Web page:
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A crazy electronic disco

Today’s Bird of the Day, the spangled drongo, was chosen by Darryl Jones, Professor Emeritus, Centre for Planetary Health & Food Security and School of Environment and Science, Griffith University.

Jones, author of Curlews on Vulture Street: Cities, Birds, People and Me, and an author of Big changes in backyard birds said the drongo was an outrageous extravert that arrived from New Guinea for winter each year.

“It sounds like a particularly crazy electronic disco.”

The spangled drongo spends the winter in Sydney, arriving in March-April and staying until September-October.

The all-black bird with a bright red eye and a very distinctive fishtail likes to perch on open bare branches or wire, and frequently flicks its tails open and shut.

When the sun shines on the bird’s breast, the small, highly reflective, blue-green iridescent spangles are revealed in all their glory.

The spangled drongo’s call is varied and consists of harsh chattering, strange metallic notes, rasping, hissing and crackling.

You might spot the spangled drongo in Centennial Park.

Birds and humans in the urban habitat

Jones’s book Curlews on Vulture Street draws on how natural habitat destruction to create space for sprawling suburbia and deforested farms has meant, “nature has come to town”.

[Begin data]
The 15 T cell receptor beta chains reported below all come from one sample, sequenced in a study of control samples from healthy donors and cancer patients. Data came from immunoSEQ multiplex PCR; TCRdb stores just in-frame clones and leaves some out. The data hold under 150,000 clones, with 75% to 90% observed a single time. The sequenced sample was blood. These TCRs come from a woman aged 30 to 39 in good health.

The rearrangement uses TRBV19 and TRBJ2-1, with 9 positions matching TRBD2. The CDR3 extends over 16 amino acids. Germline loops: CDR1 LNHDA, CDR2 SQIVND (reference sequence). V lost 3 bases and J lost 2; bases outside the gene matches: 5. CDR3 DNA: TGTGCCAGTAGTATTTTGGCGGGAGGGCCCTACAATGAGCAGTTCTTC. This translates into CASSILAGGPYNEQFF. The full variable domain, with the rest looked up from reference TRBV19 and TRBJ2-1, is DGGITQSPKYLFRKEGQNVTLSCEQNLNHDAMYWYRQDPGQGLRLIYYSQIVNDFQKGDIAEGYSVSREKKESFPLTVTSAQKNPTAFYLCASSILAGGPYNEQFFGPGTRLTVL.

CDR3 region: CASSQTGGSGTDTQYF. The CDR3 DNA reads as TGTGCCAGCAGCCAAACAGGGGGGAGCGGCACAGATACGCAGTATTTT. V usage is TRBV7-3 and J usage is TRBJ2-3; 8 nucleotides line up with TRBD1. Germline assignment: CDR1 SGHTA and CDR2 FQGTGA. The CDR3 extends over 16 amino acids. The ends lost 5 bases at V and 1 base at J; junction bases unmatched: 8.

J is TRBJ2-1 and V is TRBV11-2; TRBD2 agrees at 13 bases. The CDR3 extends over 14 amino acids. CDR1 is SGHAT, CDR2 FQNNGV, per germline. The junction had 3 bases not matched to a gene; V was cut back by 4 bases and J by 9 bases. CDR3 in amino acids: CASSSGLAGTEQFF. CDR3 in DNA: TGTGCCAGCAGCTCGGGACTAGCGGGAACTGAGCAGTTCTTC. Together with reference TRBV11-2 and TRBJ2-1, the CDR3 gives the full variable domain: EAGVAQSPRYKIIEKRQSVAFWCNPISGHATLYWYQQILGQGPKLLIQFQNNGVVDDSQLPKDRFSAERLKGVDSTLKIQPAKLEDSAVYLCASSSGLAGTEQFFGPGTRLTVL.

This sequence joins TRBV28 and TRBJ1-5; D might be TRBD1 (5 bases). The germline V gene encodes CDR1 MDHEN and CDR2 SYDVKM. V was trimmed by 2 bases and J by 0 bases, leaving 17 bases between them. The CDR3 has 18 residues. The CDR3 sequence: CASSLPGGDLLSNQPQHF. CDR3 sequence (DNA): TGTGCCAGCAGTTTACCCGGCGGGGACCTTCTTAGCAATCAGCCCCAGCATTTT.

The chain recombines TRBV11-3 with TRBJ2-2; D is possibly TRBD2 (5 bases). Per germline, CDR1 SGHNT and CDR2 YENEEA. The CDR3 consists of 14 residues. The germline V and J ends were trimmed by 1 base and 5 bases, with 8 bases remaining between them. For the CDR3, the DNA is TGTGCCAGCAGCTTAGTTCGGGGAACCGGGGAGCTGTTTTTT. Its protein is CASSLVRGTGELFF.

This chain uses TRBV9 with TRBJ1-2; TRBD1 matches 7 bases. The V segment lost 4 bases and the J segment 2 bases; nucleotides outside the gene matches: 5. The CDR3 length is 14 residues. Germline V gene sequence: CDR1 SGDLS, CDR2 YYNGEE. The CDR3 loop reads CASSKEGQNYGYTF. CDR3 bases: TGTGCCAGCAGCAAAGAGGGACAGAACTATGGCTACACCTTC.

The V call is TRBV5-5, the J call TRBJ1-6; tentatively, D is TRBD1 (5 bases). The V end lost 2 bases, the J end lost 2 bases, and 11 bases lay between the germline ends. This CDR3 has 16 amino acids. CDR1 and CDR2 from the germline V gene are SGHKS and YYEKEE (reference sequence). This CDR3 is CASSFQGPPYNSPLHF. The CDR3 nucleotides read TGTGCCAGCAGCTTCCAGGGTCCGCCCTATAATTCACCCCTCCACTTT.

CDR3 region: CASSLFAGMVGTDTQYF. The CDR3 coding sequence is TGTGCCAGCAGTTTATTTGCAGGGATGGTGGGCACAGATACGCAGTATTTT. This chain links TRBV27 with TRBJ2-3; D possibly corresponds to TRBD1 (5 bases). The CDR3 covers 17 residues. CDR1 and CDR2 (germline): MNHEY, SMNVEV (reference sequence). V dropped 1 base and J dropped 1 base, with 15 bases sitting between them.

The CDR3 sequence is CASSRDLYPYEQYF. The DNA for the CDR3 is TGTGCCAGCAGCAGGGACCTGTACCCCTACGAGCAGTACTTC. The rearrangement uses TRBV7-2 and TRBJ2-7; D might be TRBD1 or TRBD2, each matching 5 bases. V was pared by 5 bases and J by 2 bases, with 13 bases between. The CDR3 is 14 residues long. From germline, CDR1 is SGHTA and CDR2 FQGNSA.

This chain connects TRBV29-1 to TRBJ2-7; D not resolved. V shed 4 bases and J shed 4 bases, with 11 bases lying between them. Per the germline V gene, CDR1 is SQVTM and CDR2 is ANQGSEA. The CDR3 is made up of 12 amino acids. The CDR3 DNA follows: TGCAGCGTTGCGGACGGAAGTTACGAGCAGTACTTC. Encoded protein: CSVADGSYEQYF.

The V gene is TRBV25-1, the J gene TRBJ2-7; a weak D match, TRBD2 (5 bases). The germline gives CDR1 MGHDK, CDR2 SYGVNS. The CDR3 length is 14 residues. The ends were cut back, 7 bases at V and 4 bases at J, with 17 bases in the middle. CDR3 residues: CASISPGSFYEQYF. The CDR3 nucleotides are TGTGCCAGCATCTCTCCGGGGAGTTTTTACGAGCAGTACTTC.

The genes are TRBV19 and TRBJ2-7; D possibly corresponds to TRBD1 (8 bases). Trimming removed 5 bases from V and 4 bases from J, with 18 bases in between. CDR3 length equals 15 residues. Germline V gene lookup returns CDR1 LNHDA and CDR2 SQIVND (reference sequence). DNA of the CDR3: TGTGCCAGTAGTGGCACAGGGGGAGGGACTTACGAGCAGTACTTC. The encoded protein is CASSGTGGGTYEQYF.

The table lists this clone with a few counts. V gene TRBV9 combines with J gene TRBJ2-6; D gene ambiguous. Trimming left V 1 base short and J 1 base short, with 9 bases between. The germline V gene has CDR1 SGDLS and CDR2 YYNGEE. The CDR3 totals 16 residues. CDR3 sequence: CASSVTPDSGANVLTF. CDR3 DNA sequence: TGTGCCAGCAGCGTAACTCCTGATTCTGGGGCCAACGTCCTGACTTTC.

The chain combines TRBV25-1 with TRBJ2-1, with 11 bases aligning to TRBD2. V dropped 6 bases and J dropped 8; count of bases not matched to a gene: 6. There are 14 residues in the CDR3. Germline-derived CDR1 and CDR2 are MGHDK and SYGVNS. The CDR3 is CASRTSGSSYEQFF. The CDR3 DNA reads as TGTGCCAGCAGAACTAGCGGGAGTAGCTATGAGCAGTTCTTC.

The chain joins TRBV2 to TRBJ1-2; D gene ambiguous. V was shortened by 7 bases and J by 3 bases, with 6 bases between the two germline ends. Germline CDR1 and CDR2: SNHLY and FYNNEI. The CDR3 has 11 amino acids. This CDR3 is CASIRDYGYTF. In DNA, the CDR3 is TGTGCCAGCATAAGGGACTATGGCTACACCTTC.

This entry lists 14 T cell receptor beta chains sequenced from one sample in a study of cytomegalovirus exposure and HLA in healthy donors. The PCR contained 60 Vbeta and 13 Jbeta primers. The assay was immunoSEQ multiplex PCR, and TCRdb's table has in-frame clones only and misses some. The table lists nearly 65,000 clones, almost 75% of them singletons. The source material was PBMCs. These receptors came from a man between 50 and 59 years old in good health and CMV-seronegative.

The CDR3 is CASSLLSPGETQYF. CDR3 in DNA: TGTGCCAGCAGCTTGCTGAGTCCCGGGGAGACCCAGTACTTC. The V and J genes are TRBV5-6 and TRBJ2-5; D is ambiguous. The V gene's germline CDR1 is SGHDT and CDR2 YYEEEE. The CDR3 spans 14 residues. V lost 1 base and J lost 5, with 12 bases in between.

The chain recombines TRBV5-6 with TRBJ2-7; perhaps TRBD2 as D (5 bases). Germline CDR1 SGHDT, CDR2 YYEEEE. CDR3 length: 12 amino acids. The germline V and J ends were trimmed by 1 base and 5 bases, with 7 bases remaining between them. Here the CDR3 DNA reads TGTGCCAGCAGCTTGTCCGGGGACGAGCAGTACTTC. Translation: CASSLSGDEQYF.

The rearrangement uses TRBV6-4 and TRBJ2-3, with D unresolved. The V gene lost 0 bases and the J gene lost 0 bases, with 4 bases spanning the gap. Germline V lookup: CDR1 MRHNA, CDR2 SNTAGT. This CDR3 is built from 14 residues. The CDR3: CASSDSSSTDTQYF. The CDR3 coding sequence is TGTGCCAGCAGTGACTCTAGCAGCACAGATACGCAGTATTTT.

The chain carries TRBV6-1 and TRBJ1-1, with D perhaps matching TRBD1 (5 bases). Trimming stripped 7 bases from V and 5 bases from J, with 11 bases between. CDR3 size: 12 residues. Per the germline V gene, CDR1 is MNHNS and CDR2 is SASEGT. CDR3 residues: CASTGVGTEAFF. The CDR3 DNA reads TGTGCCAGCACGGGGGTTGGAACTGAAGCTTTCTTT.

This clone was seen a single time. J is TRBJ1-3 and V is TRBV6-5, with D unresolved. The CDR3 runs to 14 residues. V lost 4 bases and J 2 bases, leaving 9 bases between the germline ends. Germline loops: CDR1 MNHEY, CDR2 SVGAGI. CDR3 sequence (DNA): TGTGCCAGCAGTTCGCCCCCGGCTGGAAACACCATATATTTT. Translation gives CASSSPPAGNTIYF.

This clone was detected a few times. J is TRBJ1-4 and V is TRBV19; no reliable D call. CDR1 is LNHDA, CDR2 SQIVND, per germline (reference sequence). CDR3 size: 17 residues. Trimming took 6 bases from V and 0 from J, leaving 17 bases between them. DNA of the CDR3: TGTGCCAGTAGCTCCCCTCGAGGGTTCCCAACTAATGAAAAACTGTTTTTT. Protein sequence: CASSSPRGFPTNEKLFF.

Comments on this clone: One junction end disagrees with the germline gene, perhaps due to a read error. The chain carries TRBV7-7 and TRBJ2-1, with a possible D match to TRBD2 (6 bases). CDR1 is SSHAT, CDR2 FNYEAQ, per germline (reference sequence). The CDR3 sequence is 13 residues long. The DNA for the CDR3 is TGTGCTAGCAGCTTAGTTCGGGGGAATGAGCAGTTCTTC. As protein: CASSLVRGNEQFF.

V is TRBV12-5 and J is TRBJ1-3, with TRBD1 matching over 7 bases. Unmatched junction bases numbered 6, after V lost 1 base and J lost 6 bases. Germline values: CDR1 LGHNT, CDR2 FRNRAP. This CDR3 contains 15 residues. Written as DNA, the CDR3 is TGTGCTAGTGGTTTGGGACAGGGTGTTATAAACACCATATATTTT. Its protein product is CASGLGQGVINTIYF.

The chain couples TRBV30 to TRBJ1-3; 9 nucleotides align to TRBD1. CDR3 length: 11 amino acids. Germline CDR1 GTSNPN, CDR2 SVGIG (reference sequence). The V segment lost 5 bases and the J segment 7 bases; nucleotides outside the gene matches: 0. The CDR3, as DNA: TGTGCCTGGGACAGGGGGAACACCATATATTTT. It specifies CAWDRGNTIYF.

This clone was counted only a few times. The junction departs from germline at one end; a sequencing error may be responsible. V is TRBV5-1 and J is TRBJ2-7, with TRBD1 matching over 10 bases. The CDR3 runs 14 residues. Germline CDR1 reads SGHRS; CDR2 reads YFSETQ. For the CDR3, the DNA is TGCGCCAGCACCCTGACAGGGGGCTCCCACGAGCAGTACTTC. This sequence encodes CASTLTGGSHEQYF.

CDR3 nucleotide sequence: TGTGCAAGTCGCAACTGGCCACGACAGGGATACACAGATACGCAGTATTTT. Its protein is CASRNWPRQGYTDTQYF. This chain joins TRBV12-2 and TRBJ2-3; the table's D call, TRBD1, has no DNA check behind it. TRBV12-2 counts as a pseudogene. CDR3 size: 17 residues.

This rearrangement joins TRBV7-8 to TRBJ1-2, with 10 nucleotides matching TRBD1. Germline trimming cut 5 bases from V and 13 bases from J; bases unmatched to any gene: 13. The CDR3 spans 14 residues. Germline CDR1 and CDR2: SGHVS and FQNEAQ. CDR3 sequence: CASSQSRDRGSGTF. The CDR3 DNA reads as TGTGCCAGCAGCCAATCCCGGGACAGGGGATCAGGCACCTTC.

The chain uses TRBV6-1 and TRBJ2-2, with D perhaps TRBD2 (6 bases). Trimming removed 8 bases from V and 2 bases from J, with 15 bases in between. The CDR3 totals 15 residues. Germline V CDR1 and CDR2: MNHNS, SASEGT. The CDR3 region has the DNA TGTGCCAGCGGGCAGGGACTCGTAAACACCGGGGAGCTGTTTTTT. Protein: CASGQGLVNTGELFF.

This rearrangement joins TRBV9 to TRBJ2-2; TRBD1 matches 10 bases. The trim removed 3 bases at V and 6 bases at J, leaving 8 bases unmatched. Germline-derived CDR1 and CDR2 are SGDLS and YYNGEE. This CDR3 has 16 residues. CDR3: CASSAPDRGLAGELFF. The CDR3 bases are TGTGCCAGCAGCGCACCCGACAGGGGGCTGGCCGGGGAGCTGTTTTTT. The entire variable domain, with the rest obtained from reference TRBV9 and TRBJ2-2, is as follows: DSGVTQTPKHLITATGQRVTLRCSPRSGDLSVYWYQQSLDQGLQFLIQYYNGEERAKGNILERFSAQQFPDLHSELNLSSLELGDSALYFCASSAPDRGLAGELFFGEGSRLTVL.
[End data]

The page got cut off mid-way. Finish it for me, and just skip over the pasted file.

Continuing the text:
If there is a theme to the book Jones says it is the attempt to answer the question: can people and wildlife coexist in places dominated by humans?

“Everywhere on the planet species are vanishing under a tsunami of urbanisation. Most will never return. The expansion of urban areas is now one of the primary causes of global extinctions, up there with climate change and habitat loss.

“Yet some creatures, seemingly against all odds, are raising a middle finger – or feather – to humanity’s hubris and are doing just fine.”

Recently, with the rapid alteration of yards and gardens, comprehensively redesigned with “bird-attracting” native plants “rediscovered with cult-like zeal”, there has been an extraordinary explosion of a small number of native birds that take advantage of the super advantage of nectar and pollen.

“Throughout the land, rainbow lorikeets and noisy miners have become the commonest birds in towns and cities.”

But there are also native pigeons, rosellas, magpies, ravens, currawongs, cockatoos, powerful owls and peregrine falcons.

If there is a theme to his book, Curlews on Vulture Street, Darryl Jones says it is the attempt to answer the question: can people and wildlife coexist in places dominated by humans?

The benefits of birds

Jones said one of the well-documented phenomena to emerge from Covid, “the global experiment in forced home detention”, had been the greatly enhanced appreciation of nature.

“Well before the Covid era,” he said, “a vast amount of research had demonstrated the extraordinary effects that relatively small amounts of contact with natural settings can have on wellbeing, mental health and rates of healing.